How to Salvage a Week

It is 9.01.  I just got home from work.

Not a banner day.  I woke up with a headache. I erred grievously in the discharge of my work responsibilities and my boss shot me one of those “I had such high hopes for you, Jeff,” looks that I am all-to used-to. I spilled lunch on my good shirt, was late leaving, and the bus driver made fun of me on the way home.  And most critically, it’s already late-evening, Which means I have about three hours before I have to strap on a breathe-rite strip, set my alarm, crawl into bed and start this disco party all over again.

Which means that if I do not choose dinner VERY carefully, the entire week is jacked up.

So. Radish batons are out. Nor do not want a salad with baby greens. I do not want dolmas.  I do not want millet porridge with green-tea infused semifreddo. I do not  want something prepared “en papillote,” or a big bowl of strawberries or anything that is remotely complicated or difficult or fussy.

I want a Croque Señior.

This sandwich is basically a play on the French “Croque Monsieur,” which is a grilled ham and cheese.  Here, we change the cheese, replace the ham with Mexican Chorizo, and add salsa.

This, my friends, is a life-changing sandwich.  The bread manages to hold on to the strong flavors without overly weakening their impact, the crunch of the crust perfectly balances the richness of the interior, and the comfort level has a brightness to it that seems to remind you that tomorrow is going to be okay.

How to make one:

Two slices of bread. If you are me, it will be homemade- with a crispy crust, tender crumb, with what honey snobs would call a “suggestion of basswood,” and just enough whole wheat flour to give it some tooth.

Chorizo. Three ounces. Mexican. Preferably Local, from one of the many Mexican Markets your city is lucky to have.  Removed from the casing, broken up into blueberry-sized pieces, and cooked in a cast-iron skillet until just done. Save the rendered fat.

Salsa. You don’t need much.

White cheese. Monterrey Jack is good, Queso Chihuahua is better.  The Mexican cheese blend at IGA is fine if you are in the mood to start a fight with your bagger but lack the animal protein necessary to effectuate any real aggression.

Butter, 2T.  One T should be softened:

(Tip about butter. If you need to quickly soften butter, use your bench scraper to flatten, scrape, and reflatten your butter a few times.  You’re basically introducing air into it, which helps it spread)

(Bonus Tip: You should totally have a bench scraper. They’re like 2 bucks at IKEA and are great for pressing garlic, gathering slack bread dough, cutting shortening into small chunks for a pie crust, or just picking up veggies from a cutting board.  Not to mention the butter thing)

Honor System: I know that you all know how to make a grilled cheese, but let me point out a couple of things:

1. Use plenty of fat in the pan.  You basically want to fry the bottom surface of the sandwich.  If done correctly, frying, in and of itself, is NOT a high-fat cooking method.  I refuse to get all Mister Wizard about grilled cheese, but the key to frying involves minimizing the temperature drop once food is introduced to the pan, if the temp drops too much, your food will get greasy.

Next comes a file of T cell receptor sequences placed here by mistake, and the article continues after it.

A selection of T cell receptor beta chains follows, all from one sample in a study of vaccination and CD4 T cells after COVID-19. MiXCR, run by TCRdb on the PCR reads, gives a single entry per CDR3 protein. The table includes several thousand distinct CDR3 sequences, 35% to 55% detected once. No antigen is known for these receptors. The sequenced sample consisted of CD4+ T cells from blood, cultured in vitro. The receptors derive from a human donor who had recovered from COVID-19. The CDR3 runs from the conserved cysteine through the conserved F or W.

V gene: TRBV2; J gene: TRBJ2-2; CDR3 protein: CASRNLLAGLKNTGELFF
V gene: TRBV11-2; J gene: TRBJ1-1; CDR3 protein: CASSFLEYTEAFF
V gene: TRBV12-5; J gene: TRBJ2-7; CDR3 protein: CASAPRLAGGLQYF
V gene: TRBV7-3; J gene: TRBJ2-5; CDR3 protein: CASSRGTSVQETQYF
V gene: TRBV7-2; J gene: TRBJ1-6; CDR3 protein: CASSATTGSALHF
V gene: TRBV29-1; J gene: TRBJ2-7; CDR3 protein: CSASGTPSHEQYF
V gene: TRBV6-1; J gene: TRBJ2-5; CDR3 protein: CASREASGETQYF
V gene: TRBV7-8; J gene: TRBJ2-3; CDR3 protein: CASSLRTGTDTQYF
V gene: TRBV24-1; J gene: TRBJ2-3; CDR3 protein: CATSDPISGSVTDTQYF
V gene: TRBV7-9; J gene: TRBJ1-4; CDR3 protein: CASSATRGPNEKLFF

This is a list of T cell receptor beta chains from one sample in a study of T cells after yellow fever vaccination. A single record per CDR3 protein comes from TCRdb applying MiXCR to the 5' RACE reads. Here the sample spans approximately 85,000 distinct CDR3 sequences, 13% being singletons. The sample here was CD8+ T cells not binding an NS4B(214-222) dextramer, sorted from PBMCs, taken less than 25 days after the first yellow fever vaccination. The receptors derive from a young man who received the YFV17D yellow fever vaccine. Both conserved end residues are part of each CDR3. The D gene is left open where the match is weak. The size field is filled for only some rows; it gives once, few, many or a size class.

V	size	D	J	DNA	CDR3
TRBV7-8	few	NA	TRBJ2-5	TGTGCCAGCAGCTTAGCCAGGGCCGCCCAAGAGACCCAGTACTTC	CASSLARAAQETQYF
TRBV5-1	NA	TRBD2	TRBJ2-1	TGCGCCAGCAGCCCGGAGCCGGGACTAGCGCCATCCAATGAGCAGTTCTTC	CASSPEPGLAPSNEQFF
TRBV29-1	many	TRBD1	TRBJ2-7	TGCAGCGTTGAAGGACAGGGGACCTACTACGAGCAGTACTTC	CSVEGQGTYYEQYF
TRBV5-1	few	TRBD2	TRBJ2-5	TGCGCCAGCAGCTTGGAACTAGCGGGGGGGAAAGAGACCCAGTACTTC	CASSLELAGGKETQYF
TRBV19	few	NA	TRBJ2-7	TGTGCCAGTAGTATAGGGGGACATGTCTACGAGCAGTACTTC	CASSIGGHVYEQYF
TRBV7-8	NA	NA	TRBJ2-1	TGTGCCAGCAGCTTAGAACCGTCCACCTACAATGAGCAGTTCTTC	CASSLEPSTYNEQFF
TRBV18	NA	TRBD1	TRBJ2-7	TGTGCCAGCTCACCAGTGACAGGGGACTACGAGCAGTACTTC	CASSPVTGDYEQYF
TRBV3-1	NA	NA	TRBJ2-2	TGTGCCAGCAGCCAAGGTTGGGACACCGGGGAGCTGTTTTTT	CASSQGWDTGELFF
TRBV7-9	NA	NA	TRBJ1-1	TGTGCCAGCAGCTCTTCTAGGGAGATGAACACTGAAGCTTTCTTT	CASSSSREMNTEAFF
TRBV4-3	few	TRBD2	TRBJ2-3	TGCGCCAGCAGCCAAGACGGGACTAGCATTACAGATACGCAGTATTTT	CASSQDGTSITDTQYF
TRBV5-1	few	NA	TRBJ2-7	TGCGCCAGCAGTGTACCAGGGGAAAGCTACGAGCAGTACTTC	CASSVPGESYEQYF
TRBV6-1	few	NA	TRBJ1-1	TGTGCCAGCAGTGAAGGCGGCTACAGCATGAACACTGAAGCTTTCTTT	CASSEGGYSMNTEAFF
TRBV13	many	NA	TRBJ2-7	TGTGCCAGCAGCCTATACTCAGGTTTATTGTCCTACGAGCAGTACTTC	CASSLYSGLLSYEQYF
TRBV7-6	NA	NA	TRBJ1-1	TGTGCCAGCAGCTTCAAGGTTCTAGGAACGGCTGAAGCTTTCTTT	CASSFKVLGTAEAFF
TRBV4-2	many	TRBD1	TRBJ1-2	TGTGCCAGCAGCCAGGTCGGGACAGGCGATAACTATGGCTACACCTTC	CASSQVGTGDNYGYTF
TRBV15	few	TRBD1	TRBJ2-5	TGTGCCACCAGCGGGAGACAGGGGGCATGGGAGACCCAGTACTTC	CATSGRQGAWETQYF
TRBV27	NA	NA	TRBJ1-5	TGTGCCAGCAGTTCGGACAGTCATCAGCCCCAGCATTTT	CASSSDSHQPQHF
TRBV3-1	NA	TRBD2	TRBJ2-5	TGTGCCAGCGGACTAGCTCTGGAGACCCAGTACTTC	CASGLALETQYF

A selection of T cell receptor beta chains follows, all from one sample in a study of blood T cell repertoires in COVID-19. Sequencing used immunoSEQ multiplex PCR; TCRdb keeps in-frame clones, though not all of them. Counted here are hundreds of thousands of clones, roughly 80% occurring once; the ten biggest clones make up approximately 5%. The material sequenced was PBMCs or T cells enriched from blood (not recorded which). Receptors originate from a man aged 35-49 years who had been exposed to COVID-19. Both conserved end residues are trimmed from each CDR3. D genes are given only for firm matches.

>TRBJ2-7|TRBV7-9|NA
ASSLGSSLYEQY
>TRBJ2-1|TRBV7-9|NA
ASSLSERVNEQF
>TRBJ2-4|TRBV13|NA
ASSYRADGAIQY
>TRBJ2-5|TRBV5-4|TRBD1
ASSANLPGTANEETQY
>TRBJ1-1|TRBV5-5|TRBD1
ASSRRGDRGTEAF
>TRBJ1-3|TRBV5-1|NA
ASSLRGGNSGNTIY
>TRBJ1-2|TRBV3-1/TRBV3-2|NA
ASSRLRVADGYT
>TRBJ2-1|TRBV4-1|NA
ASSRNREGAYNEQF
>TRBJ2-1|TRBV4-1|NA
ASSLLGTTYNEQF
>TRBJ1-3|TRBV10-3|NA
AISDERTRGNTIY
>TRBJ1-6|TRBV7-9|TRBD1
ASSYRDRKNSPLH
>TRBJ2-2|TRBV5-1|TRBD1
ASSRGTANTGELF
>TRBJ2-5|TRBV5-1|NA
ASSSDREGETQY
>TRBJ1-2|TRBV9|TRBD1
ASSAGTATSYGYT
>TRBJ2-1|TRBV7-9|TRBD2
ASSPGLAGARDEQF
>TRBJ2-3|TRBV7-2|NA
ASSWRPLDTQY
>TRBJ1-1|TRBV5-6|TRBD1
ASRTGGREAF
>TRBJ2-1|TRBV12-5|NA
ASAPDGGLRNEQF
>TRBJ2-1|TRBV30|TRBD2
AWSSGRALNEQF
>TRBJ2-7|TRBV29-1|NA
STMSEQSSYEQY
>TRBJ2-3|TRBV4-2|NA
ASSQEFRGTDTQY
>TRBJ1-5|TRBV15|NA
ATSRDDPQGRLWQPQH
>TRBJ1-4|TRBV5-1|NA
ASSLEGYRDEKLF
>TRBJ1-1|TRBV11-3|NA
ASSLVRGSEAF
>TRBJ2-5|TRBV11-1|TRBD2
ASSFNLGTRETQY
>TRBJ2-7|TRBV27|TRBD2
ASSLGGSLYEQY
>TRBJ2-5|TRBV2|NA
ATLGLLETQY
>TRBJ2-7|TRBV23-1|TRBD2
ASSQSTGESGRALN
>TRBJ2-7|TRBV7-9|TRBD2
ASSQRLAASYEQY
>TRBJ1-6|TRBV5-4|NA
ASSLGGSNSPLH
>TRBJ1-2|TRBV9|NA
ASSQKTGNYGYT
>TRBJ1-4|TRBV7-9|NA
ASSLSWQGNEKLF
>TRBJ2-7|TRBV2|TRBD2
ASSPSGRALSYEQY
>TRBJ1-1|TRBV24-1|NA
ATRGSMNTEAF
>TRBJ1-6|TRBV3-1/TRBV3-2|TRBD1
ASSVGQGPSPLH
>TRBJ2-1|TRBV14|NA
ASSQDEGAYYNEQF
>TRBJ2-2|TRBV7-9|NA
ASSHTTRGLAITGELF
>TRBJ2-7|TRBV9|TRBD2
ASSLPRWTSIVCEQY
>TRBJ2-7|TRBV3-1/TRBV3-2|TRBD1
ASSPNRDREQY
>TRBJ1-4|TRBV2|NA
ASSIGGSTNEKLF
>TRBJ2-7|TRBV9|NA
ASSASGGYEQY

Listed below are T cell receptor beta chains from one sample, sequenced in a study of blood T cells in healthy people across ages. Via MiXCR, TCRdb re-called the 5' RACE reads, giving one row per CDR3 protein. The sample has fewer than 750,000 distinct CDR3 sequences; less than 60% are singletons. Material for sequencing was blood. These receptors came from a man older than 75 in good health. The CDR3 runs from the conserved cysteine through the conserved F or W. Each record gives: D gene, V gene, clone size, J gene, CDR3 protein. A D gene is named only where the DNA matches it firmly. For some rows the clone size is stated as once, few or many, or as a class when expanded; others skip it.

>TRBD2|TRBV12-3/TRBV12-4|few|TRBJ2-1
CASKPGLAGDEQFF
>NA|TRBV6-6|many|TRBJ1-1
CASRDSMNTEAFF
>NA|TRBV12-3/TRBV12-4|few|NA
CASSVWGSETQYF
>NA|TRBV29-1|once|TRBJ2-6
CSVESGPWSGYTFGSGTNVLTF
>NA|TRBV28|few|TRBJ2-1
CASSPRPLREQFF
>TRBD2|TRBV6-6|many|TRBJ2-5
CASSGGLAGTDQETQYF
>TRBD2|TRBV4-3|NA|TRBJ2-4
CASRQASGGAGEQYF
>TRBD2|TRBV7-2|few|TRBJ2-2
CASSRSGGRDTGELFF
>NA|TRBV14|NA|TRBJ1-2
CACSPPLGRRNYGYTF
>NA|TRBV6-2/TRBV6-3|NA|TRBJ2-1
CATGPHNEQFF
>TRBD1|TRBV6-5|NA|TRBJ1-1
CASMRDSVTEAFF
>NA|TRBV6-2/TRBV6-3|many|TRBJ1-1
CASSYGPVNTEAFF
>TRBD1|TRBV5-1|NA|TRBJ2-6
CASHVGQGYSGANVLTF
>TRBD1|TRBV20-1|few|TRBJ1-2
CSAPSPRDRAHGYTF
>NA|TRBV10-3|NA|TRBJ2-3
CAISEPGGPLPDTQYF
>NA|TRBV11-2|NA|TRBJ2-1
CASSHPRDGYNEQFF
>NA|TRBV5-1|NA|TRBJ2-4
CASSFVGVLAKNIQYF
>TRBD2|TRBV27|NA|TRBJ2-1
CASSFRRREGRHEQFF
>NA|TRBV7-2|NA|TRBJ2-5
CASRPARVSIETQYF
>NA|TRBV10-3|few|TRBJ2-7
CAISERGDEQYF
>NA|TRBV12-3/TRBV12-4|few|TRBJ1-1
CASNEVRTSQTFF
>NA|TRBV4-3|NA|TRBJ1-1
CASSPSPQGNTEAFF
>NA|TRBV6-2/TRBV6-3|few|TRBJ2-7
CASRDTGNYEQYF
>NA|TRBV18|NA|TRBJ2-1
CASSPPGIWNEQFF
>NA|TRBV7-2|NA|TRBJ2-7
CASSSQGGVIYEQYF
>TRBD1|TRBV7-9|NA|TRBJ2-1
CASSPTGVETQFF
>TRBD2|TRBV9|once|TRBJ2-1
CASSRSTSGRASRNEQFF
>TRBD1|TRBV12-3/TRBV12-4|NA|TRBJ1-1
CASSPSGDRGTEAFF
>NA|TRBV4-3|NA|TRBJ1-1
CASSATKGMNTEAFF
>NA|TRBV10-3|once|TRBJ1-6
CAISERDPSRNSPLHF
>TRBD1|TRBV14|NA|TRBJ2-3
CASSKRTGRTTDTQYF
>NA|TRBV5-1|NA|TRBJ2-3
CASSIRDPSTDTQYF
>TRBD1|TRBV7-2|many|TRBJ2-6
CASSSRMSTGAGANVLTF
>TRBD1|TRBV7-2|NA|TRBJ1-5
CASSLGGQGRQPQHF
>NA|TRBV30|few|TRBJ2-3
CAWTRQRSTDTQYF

2. Smashing is perfectly acceptable, even encouraged.  Remember, you’re trying to melt the cheese before burning the crust.

3. Remember whose blog this is.  Add the melted chorizo fat to the other tablespoon of butter in your cooking pan, and mix thoroughly before introducing the bread.

It isn’t easy being me.  But at least there are good sandwiches.  I’m going to bed now.

A Man, A Plan, A Paella Pan

I’m still weak in the knees.

This isn’t sated, or full, or even satisfied or happy – this is one of those moments where you’ve spent hours with your eyes glued to the back of your skull and your jaw slack from what you’ve just felt – and all of your favorite smells and tastes have just shouted to you in a mysterious language you only at this moment understand.   And you realize, right then, when you’re done sitting in the dark corner licking the unctuous charred bits from the edge of your plate or trying to fish those last grains of rice from the tines of your fork even though you’ve already finished dessert – that THIS this is the meal against which all future versions will be Judged and Found Wanting.

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Chorizo: Walk Like a Man

I am married to bacon.

Goetta is my friend, ham is sort of the Meat Next Door, BBQ and I go too far back for there to be passion,  pork tenderloin and I exchange long glances when we pass each other by the water cooler, the Pork Belly Mac and Cheese at Mayberry is on my Laminated Celebrity Card, and pork hocks and I have an understanding.

Chorizo is what calls me at 2 in the morning.

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There is Nothing Either Funny or Erotic about Chorizo Hand Pies

I’m willing to write off one out of every, say, twenty dishes I cook as a complete and unmitigated disaster.  And usually, afterward, I understand why it happens.  Botched technique,   too much heat, (either in the “caliente” or the “picante” sense of the word) too little attention, or drastically misunderstanding the changes the food will undergo while cooking.   We make a mental note, we salvage what we can, we do the dishes, and, if necessary, order up some Indian takeout.

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